A date had been in the diary for a little bit, we were going to be anything up to six people. There was some natural wastage along the way so it ended up as a dinner for three; Myself, Sussex and Mr Magnum at Frenchie in Covent Garden. Some of the best bottles and splendid times have been at dinners with these two blog “diehards” so I was excited. I had not been here before but had heard good things. The theme remained uncharged from when we would have been a different number – bring burgundy, one white, one red. Without over planning we ended up with a terrific balance of wines.

A cracking line up, quite pleased we stayed off the Chartreuse…

With this much wine to get through, not a chore(!), we decided that we would go for a starter-starter-main-cheese “formation”. The food was very good, the service friendly and knowledgable and the glassware good too, i’ll be going back. We started the whites in the order below but also had them overlapping as we devoured our starters.

Meursault 1er Cru La Goutte d’Or 2007, Arnaud Ente – This was pure and did a good job of combining the richness of Meursault with the focus of the 2007 vintage. Lovely right now for me, will age well but this has just the balance I like here, waxy texture and a nice feeling that any oak has long since dissolved into the wine. Nicely complete, a wine of texture rather than explosive richness.

Corton-Charlemagne Grand Cru 2009, Bonneau du Martray – This has been a very good 2009 since “conception”. The vintage can be very good for whites but can be a little OTT at times. The restraint that Jean-Charles uses here has clearly worked well in a warm and generous vintage. There is, like the Ente, good focus and no excess, nice moreishness and a little saline. Pure with a long life ahead.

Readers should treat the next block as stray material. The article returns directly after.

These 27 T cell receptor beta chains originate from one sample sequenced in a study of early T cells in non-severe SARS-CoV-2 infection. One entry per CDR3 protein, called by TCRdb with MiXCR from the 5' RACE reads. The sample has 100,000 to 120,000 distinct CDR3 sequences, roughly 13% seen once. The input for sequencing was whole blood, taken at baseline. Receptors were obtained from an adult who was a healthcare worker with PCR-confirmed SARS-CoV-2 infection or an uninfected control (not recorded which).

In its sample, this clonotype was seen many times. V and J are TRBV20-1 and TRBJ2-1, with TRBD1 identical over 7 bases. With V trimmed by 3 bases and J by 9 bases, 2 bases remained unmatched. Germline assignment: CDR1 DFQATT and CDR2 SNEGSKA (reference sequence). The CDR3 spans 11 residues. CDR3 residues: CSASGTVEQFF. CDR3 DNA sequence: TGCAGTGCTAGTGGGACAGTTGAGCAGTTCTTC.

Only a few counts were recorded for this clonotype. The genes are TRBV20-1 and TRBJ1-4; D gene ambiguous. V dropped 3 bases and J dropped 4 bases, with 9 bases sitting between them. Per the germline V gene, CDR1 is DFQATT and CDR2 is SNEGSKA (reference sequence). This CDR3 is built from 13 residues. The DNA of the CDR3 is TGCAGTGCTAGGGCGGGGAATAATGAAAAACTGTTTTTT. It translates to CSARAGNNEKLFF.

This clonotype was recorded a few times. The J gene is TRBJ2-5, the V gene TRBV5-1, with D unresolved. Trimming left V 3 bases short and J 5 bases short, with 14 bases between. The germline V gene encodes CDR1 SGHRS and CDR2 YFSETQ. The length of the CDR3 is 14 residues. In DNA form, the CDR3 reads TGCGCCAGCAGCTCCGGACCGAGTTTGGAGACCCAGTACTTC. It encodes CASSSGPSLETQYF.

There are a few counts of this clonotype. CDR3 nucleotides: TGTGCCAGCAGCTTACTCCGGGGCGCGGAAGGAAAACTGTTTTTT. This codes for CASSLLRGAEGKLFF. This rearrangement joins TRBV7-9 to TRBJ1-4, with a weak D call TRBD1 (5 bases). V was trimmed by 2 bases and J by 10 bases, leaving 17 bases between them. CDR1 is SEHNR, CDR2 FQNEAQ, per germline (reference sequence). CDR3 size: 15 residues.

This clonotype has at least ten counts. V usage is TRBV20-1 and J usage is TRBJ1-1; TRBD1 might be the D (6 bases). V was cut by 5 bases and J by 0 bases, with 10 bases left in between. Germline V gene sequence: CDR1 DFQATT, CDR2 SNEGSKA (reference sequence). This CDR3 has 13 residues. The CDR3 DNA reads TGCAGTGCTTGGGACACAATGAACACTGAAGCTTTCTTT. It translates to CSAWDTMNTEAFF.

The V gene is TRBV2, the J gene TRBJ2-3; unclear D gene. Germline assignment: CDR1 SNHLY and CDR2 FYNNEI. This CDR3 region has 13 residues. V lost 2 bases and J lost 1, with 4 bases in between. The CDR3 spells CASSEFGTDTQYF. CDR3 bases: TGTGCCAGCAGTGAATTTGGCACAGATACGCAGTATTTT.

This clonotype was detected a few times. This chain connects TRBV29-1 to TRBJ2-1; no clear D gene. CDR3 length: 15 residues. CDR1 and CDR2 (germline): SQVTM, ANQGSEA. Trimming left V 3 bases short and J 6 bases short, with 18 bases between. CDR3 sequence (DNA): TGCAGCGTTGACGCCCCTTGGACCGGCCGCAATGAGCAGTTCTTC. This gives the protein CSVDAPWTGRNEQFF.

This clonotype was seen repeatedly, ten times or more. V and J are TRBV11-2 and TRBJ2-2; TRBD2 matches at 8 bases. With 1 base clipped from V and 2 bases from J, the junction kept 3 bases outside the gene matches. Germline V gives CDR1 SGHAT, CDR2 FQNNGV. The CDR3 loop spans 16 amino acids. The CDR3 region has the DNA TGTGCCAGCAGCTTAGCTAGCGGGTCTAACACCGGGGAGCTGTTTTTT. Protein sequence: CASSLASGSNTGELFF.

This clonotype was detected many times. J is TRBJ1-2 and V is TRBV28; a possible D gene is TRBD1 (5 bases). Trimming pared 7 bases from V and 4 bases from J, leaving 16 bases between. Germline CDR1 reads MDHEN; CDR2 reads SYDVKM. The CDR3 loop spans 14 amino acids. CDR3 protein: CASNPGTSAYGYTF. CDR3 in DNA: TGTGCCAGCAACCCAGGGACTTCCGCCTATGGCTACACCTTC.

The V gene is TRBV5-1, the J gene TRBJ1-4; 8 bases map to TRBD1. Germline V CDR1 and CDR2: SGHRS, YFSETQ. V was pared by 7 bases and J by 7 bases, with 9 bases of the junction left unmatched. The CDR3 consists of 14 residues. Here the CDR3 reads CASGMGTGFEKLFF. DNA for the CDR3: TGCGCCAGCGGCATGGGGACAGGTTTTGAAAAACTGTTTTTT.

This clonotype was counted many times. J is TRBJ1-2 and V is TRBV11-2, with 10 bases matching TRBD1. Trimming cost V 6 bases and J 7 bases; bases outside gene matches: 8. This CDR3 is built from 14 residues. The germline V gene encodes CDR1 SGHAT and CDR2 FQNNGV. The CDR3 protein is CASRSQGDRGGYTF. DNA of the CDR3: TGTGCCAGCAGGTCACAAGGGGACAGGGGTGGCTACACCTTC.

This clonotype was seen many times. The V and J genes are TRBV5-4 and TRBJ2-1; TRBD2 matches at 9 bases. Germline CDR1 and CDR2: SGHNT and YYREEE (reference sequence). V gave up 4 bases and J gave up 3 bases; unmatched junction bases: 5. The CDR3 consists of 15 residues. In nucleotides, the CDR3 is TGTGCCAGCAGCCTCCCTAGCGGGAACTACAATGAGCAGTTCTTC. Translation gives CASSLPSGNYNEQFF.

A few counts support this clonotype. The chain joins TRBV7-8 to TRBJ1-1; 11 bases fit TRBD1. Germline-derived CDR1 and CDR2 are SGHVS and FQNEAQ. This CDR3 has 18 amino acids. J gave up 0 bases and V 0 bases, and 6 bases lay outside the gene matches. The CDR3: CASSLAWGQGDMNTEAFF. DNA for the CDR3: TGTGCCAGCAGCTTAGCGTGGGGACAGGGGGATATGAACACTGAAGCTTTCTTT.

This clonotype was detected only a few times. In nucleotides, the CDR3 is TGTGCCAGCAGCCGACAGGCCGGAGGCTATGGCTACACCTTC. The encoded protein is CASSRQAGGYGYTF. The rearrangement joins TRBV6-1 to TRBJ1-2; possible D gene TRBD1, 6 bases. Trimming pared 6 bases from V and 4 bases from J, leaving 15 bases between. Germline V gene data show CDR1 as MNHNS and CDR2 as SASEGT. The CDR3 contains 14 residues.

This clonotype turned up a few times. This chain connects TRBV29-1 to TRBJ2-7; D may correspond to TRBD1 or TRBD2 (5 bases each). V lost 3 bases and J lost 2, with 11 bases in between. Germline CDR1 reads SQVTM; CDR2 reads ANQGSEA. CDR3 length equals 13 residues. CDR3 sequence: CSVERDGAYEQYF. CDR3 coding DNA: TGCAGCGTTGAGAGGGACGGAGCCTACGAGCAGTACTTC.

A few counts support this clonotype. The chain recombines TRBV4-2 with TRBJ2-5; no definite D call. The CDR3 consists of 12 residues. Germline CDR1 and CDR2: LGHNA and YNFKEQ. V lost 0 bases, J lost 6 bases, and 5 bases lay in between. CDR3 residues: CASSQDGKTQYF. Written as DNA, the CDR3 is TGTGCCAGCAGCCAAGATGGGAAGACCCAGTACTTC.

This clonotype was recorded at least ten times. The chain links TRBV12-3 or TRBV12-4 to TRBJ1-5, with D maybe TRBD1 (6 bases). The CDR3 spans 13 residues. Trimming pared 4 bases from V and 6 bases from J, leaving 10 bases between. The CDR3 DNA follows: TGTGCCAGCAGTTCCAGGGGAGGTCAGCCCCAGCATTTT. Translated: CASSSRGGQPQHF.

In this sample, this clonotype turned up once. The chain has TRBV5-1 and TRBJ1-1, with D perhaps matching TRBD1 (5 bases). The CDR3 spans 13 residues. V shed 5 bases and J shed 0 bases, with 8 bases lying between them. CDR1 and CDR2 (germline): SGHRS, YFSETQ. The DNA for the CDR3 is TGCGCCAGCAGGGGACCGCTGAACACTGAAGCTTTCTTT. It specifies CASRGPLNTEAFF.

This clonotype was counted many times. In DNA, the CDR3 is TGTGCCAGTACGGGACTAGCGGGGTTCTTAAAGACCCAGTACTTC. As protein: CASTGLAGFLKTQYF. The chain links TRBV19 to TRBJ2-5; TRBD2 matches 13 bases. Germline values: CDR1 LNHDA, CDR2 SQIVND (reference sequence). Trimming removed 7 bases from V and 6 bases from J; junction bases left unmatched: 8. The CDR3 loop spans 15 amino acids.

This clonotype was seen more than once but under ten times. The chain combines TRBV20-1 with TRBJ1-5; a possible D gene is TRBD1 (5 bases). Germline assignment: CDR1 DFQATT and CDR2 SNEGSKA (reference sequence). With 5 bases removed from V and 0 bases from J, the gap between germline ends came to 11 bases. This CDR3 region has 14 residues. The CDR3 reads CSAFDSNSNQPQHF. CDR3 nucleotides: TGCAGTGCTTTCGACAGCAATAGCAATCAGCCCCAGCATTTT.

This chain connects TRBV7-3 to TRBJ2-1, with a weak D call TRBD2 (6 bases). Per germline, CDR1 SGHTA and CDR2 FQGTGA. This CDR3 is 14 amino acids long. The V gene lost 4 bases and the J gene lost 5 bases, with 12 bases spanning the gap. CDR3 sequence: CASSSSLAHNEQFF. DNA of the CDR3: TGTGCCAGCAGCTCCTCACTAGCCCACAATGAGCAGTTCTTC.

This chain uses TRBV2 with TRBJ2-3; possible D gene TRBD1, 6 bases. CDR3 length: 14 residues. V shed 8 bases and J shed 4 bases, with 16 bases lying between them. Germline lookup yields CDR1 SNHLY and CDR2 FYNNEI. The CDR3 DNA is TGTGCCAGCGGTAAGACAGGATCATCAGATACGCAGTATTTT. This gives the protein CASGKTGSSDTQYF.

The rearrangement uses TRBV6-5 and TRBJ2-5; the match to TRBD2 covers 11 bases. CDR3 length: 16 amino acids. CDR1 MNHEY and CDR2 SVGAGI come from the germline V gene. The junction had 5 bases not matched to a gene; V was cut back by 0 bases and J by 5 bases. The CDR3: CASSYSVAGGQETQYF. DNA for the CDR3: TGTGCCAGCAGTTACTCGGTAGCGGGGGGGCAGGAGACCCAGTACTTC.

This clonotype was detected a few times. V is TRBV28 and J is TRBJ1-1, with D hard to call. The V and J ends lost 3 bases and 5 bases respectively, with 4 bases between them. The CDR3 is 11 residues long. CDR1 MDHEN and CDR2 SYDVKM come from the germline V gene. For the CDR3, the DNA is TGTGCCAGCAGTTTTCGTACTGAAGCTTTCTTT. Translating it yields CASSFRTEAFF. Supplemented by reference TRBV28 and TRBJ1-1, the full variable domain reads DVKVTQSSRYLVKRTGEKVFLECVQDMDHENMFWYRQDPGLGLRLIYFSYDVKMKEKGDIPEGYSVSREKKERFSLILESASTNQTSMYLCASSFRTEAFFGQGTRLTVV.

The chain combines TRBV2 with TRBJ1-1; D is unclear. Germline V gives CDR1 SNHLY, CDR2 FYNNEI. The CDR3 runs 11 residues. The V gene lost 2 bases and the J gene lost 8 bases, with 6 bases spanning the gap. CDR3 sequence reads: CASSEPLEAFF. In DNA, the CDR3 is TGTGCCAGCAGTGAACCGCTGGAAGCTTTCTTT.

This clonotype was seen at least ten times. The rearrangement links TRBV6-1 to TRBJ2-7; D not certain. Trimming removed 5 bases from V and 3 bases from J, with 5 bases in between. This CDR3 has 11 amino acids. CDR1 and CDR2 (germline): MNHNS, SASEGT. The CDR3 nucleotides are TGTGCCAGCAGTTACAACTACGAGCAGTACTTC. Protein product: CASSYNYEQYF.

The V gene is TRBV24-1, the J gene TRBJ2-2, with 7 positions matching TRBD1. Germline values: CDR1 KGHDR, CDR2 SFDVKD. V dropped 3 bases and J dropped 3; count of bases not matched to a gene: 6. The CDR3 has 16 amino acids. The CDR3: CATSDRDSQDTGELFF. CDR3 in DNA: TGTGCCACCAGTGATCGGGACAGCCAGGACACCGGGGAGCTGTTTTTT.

Meursault Villages 2000, Coche-Dury – This is fully mature and in another gear colourwise, a contrast to the two predecessors. The maturity though is exactly as it should be – 17 years on. There is a rich “dry honey” character, almost a toffee apple note. A little reduction  remains and adds a slightly savoury edge. Something about this reminds me of 48month Comte – a sort of rich intensity combined with a saline edge. Totally ready now, just enjoy.

To have three wines from three top names and one to be Villages, one 1er Cru and one Grand Cru but all work well together shows exactly the charm of Burgundy. With the reds we moved into pure Grand Cru country.

Charmes-Chambertin Grand Cru 2011, Domaine de Varoilles – So you might think that in this exalted company a Domaine like “Varoilles” (located off the “main drag” in Gevrey) would get outclassed but it is always nice to try different things. I deliberately took a young vintage. I was delighted with how it showed – any oakiness that can show early in these wines – was gone leaving a very primary pure, red, cranberry-like, fruit and a good drive. It is very much in first gear but a good wine from a vintage that can be charming though sometimes a little green.

Chambertin Grand Cru 2006, Rousseau – This had a stunning nose, pure and primary but in a darker character than the Charmes, more damson less cranberry. The “Rousseau nose”, a little like “THE Domaine nose” is hard to define but you know it when you “see” it. Without being a tour de force per se this has a long way to go…it is persistent and unflashy but all the better for it, very proper.

Bonnes-Mares Grand Cru 2002, de Vogue – On the night this was the most “in the zone” of the reds. Opulent and generously in 3rd gear, darker fruit but sweeter, in a degraded way, than the Rousseau. My, admittedly biased, enjoyment of Bonnes Mares continues at a pace. The main source of my tasting of Bonnes Mares comes from this vertical tasting, but it must be said my main drinking of Bonnes comes courtesy of company dinners or Mr Magnums generosity.

This was a terrific dinner, a good quantity of wine to drink whilst chatting about all sorts. Just what wine should be about and all conducted in a terrific setting…

Just some of the dishes…